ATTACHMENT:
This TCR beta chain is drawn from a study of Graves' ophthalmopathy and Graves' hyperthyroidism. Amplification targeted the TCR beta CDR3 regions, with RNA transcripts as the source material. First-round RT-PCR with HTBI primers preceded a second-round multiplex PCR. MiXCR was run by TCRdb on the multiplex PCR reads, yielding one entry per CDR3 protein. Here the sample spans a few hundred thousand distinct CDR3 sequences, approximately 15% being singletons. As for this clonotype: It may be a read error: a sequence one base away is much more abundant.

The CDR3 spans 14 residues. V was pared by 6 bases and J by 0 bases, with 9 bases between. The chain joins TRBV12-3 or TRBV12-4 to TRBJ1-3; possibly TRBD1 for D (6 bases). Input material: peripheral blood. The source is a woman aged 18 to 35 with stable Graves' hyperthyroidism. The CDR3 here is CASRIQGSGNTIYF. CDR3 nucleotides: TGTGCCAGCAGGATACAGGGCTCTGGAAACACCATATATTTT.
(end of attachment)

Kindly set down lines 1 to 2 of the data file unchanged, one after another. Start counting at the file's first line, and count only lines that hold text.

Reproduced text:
This TCR beta chain is drawn from a study of Graves' ophthalmopathy and Graves' hyperthyroidism. Amplification targeted the TCR beta CDR3 regions, with RNA transcripts as the source material. First-round RT-PCR with HTBI primers preceded a second-round multiplex PCR. MiXCR was run by TCRdb on the multiplex PCR reads, yielding one entry per CDR3 protein. Here the sample spans a few hundred thousand distinct CDR3 sequences, approximately 15% being singletons. As for this clonotype: It may be a read error: a sequence one base away is much more abundant.

The CDR3 spans 14 residues. V was pared by 6 bases and J by 0 bases, with 9 bases between. The chain joins TRBV12-3 or TRBV12-4 to TRBJ1-3; possibly TRBD1 for D (6 bases). Input material: peripheral blood. The source is a woman aged 18 to 35 with stable Graves' hyperthyroidism. The CDR3 here is CASRIQGSGNTIYF. CDR3 nucleotides: TGTGCCAGCAGGATACAGGGCTCTGGAAACACCATATATTTT.